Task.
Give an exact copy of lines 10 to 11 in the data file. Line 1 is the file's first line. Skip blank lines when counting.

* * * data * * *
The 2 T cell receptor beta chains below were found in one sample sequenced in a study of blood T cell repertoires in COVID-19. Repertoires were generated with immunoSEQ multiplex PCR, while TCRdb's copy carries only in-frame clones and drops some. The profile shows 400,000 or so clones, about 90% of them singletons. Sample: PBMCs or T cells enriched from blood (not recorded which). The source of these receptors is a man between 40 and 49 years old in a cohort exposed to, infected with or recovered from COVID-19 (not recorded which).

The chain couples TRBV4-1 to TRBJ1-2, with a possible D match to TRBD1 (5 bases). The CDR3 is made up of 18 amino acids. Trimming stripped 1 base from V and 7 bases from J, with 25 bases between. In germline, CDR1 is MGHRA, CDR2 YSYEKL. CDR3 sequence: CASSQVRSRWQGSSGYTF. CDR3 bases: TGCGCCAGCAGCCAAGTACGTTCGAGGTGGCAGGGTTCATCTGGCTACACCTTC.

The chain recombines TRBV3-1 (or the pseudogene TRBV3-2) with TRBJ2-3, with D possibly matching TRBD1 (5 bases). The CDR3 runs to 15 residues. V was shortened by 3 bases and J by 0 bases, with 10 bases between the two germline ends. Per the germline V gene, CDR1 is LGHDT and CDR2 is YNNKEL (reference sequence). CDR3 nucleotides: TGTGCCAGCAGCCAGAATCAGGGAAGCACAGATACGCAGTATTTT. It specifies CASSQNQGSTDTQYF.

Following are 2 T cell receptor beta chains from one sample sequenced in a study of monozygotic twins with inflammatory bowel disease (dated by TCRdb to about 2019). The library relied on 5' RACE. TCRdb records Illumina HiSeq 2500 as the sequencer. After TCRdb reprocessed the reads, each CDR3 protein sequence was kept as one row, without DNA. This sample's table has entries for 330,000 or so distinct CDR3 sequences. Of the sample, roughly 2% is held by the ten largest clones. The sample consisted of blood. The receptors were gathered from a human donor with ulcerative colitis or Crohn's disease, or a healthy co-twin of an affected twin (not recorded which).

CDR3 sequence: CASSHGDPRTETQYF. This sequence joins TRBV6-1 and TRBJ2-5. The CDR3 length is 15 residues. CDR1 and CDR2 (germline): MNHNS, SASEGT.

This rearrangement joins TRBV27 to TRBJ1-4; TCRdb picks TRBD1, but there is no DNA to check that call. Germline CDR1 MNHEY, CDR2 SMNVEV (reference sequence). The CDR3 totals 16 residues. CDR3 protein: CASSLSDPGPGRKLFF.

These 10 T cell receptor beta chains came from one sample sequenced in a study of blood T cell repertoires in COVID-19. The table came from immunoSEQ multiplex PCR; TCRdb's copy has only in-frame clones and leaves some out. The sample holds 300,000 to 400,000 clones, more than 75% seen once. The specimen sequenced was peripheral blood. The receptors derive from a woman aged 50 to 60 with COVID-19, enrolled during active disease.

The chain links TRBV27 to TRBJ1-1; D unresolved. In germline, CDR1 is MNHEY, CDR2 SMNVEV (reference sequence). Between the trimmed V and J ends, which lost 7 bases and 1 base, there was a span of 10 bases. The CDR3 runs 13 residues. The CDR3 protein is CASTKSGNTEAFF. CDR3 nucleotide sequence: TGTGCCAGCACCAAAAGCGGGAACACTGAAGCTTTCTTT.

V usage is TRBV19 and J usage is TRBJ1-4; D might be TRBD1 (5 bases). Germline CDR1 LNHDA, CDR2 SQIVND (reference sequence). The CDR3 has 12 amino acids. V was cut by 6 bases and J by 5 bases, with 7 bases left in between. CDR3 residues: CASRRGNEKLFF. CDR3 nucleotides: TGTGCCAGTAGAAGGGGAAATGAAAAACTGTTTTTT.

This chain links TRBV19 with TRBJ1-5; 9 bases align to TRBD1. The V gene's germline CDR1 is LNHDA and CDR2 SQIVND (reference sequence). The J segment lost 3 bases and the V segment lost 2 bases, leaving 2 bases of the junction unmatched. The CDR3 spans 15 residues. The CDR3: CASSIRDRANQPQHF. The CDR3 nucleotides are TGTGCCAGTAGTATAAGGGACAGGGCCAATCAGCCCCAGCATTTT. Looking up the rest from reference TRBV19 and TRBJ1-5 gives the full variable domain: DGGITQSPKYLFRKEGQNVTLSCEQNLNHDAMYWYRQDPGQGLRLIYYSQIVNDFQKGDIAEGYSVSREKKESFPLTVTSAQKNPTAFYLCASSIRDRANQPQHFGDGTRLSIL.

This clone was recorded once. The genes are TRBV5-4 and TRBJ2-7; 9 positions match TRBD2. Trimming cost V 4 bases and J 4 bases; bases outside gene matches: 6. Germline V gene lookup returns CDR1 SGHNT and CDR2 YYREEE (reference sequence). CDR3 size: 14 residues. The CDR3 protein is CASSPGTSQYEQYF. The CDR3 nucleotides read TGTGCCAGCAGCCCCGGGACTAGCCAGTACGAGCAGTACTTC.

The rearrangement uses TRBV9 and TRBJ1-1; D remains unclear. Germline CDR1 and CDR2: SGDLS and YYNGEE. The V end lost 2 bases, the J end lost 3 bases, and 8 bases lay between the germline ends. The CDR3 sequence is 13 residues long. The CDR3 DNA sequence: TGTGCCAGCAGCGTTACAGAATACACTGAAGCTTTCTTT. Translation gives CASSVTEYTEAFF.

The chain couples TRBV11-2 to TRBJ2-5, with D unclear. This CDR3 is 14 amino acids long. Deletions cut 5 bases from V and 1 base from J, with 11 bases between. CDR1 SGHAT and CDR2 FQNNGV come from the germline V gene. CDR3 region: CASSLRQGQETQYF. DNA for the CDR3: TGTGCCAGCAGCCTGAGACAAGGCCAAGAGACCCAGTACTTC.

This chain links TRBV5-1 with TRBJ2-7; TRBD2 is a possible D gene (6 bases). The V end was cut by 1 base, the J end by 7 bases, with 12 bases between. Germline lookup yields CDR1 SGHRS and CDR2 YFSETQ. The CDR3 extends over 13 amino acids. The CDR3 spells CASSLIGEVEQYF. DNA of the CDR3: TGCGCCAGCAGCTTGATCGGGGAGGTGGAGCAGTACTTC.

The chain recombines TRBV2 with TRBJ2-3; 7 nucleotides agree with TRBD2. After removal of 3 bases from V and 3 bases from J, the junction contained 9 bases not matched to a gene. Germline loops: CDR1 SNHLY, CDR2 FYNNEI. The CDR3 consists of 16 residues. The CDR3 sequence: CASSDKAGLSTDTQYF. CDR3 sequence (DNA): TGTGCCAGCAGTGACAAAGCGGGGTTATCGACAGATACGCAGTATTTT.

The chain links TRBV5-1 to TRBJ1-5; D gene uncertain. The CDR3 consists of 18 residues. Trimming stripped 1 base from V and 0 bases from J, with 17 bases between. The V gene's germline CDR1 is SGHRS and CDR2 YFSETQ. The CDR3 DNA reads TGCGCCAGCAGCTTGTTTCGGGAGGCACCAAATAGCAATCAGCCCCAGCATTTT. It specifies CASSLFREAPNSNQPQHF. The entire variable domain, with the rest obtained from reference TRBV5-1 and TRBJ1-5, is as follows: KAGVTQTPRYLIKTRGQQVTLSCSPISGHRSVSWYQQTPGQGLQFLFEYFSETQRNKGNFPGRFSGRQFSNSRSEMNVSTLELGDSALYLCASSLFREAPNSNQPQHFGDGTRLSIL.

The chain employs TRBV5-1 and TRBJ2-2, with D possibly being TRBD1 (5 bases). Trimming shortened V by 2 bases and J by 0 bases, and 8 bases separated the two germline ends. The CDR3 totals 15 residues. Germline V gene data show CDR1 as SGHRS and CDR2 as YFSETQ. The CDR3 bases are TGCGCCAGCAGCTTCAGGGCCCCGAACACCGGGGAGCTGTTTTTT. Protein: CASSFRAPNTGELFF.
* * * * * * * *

This chain links TRBV19 with TRBJ1-5; 9 bases align to TRBD1. The V gene's germline CDR1 is LNHDA and CDR2 SQIVND (reference sequence). The J segment lost 3 bases and the V segment lost 2 bases, leaving 2 bases of the junction unmatched. The CDR3 spans 15 residues. The CDR3: CASSIRDRANQPQHF. The CDR3 nucleotides are TGTGCCAGTAGTATAAGGGACAGGGCCAATCAGCCCCAGCATTTT. Looking up the rest from reference TRBV19 and TRBJ1-5 gives the full variable domain: DGGITQSPKYLFRKEGQNVTLSCEQNLNHDAMYWYRQDPGQGLRLIYYSQIVNDFQKGDIAEGYSVSREKKESFPLTVTSAQKNPTAFYLCASSIRDRANQPQHFGDGTRLSIL.

This clone was recorded once. The genes are TRBV5-4 and TRBJ2-7; 9 positions match TRBD2. Trimming cost V 4 bases and J 4 bases; bases outside gene matches: 6. Germline V gene lookup returns CDR1 SGHNT and CDR2 YYREEE (reference sequence). CDR3 size: 14 residues. The CDR3 protein is CASSPGTSQYEQYF. The CDR3 nucleotides read TGTGCCAGCAGCCCCGGGACTAGCCAGTACGAGCAGTACTTC.